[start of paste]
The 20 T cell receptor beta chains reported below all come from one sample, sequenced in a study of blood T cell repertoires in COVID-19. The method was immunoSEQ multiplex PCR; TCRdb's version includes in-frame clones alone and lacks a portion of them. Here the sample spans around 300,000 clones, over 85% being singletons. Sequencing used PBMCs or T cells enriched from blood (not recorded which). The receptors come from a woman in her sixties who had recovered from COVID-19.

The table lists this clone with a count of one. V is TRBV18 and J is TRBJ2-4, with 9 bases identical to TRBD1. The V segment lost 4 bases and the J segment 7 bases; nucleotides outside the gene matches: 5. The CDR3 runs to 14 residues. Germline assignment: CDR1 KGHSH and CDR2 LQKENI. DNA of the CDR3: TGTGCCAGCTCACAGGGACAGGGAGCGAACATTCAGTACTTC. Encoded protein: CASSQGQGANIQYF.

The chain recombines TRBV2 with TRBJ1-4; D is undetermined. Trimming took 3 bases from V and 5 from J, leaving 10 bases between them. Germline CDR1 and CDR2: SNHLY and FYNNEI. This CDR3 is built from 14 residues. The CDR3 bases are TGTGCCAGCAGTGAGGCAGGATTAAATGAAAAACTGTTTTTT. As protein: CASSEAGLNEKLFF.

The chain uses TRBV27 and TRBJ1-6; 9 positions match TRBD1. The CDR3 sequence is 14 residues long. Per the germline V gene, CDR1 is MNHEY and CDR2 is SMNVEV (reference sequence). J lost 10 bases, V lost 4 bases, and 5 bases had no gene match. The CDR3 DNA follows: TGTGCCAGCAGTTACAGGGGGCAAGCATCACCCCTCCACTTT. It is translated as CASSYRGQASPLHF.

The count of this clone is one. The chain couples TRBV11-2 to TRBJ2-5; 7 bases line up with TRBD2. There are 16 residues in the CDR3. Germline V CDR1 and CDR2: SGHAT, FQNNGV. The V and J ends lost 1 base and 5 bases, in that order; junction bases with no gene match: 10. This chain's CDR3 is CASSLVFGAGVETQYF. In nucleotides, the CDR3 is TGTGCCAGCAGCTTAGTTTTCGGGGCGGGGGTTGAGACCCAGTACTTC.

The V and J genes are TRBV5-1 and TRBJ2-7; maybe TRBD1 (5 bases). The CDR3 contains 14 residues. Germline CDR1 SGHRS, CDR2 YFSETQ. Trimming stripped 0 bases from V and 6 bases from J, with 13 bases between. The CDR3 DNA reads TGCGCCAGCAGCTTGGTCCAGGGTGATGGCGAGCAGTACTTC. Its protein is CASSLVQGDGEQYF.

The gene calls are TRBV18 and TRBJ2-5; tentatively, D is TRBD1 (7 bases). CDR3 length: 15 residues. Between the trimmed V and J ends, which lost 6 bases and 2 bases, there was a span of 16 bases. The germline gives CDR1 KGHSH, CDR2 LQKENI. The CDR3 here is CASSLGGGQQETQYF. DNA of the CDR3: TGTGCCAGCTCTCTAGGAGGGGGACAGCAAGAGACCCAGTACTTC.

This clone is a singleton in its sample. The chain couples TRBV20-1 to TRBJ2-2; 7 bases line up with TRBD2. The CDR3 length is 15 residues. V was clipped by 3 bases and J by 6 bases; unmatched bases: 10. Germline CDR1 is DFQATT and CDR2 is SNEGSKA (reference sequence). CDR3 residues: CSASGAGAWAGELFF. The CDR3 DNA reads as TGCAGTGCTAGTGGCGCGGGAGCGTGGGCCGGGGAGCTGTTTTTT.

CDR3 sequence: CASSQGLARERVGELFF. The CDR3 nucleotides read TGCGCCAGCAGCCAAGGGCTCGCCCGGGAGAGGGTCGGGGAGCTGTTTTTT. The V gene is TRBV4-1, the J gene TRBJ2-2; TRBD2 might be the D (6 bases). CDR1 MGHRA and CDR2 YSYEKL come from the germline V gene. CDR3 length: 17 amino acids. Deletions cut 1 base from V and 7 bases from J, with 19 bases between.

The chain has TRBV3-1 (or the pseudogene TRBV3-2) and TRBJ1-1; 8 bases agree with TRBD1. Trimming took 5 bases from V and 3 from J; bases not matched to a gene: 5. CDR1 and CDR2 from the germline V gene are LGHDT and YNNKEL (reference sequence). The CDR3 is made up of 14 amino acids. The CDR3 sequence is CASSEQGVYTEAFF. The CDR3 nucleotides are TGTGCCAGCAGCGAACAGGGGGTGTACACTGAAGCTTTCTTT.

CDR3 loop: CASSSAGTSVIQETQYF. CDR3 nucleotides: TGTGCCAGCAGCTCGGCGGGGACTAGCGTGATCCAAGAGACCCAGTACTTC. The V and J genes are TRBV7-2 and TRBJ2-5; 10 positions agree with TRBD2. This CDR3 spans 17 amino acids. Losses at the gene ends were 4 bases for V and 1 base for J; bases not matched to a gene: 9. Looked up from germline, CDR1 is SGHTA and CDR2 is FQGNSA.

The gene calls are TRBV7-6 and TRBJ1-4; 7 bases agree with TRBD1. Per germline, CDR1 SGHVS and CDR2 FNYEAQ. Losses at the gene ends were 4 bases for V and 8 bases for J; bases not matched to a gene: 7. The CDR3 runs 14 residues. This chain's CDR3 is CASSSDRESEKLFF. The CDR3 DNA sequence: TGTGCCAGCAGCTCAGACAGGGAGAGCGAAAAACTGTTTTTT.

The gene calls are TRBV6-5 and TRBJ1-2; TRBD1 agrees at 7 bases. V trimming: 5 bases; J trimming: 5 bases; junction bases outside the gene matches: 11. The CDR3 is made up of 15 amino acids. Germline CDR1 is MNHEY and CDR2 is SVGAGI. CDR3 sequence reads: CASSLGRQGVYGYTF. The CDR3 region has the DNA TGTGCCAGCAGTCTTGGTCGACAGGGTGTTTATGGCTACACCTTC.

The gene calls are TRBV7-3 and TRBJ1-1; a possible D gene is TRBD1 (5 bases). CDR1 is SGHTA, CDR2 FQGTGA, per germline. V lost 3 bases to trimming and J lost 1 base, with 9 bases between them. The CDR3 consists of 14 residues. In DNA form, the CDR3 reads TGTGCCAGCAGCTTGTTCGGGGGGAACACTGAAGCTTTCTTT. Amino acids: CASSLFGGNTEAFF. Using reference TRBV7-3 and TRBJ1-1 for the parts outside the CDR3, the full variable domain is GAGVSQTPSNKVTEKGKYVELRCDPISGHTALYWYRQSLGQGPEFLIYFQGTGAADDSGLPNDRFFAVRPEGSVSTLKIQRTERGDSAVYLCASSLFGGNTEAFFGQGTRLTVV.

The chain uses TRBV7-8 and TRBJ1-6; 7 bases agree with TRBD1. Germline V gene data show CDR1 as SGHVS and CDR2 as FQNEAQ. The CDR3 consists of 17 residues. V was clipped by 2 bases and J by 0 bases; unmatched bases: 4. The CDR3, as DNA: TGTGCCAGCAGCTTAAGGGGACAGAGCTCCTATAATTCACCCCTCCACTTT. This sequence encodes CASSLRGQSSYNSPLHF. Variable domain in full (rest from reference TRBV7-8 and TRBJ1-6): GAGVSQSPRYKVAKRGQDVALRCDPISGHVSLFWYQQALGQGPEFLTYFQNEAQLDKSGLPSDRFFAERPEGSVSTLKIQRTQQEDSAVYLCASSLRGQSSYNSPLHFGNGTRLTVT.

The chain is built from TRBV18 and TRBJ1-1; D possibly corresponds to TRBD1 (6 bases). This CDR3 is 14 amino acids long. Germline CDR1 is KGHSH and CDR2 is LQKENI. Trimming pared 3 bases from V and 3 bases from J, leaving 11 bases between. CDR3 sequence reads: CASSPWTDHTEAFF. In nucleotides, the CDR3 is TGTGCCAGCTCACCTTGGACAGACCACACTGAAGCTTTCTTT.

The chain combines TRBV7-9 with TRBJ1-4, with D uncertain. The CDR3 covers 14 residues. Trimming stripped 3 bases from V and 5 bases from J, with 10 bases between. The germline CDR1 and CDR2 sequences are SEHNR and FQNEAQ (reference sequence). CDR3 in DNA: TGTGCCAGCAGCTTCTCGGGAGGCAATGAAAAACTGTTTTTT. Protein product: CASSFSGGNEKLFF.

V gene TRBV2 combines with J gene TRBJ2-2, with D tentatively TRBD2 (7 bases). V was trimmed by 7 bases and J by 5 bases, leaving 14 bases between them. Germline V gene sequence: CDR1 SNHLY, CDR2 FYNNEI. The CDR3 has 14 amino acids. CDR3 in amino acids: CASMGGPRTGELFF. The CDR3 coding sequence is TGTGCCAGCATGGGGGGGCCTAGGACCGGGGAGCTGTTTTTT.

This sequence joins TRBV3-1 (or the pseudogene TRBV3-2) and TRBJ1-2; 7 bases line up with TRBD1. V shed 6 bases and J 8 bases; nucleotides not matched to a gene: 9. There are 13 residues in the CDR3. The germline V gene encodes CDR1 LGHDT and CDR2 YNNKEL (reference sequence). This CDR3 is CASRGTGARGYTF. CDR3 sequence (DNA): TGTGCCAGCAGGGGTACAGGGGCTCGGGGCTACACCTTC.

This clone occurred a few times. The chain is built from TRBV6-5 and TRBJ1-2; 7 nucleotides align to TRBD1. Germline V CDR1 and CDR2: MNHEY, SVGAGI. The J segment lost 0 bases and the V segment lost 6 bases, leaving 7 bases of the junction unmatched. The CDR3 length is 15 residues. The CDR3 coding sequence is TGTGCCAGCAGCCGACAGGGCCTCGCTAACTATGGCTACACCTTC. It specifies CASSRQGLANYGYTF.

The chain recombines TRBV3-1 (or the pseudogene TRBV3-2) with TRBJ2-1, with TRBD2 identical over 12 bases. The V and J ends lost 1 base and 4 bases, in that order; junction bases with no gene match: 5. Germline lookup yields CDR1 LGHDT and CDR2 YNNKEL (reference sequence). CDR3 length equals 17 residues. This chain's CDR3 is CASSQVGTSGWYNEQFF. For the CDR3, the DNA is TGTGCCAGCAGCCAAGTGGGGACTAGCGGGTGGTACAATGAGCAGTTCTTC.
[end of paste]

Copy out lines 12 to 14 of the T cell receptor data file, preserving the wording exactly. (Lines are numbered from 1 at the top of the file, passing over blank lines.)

The gene calls are TRBV7-6 and TRBJ1-4; 7 bases agree with TRBD1. Per germline, CDR1 SGHVS and CDR2 FNYEAQ. Losses at the gene ends were 4 bases for V and 8 bases for J; bases not matched to a gene: 7. The CDR3 runs 14 residues. This chain's CDR3 is CASSSDRESEKLFF. The CDR3 DNA sequence: TGTGCCAGCAGCTCAGACAGGGAGAGCGAAAAACTGTTTTTT.

The gene calls are TRBV6-5 and TRBJ1-2; TRBD1 agrees at 7 bases. V trimming: 5 bases; J trimming: 5 bases; junction bases outside the gene matches: 11. The CDR3 is made up of 15 amino acids. Germline CDR1 is MNHEY and CDR2 is SVGAGI. CDR3 sequence reads: CASSLGRQGVYGYTF. The CDR3 region has the DNA TGTGCCAGCAGTCTTGGTCGACAGGGTGTTTATGGCTACACCTTC.

The gene calls are TRBV7-3 and TRBJ1-1; a possible D gene is TRBD1 (5 bases). CDR1 is SGHTA, CDR2 FQGTGA, per germline. V lost 3 bases to trimming and J lost 1 base, with 9 bases between them. The CDR3 consists of 14 residues. In DNA form, the CDR3 reads TGTGCCAGCAGCTTGTTCGGGGGGAACACTGAAGCTTTCTTT. Amino acids: CASSLFGGNTEAFF. Using reference TRBV7-3 and TRBJ1-1 for the parts outside the CDR3, the full variable domain is GAGVSQTPSNKVTEKGKYVELRCDPISGHTALYWYRQSLGQGPEFLIYFQGTGAADDSGLPNDRFFAVRPEGSVSTLKIQRTERGDSAVYLCASSLFGGNTEAFFGQGTRLTVV.